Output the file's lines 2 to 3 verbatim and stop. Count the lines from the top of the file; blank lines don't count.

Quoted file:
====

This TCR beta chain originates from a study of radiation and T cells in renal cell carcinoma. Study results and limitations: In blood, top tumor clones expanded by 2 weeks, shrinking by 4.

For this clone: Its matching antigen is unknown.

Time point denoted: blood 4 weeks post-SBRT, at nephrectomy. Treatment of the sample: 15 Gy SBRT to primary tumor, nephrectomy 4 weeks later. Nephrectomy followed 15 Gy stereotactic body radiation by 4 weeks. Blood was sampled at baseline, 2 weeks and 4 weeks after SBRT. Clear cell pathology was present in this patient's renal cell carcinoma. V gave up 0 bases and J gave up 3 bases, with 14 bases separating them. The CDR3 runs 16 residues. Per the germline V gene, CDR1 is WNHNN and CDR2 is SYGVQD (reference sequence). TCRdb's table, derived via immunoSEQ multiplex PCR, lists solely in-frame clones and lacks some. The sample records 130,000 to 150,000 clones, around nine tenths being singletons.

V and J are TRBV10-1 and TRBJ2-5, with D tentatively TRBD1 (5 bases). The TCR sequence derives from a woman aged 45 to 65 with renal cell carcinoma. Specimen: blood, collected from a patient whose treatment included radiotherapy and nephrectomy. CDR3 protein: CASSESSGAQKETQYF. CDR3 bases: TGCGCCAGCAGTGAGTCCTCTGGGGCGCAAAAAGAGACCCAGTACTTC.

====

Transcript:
For this clone: Its matching antigen is unknown.

Time point denoted: blood 4 weeks post-SBRT, at nephrectomy. Treatment of the sample: 15 Gy SBRT to primary tumor, nephrectomy 4 weeks later. Nephrectomy followed 15 Gy stereotactic body radiation by 4 weeks. Blood was sampled at baseline, 2 weeks and 4 weeks after SBRT. Clear cell pathology was present in this patient's renal cell carcinoma. V gave up 0 bases and J gave up 3 bases, with 14 bases separating them. The CDR3 runs 16 residues. Per the germline V gene, CDR1 is WNHNN and CDR2 is SYGVQD (reference sequence). TCRdb's table, derived via immunoSEQ multiplex PCR, lists solely in-frame clones and lacks some. The sample records 130,000 to 150,000 clones, around nine tenths being singletons.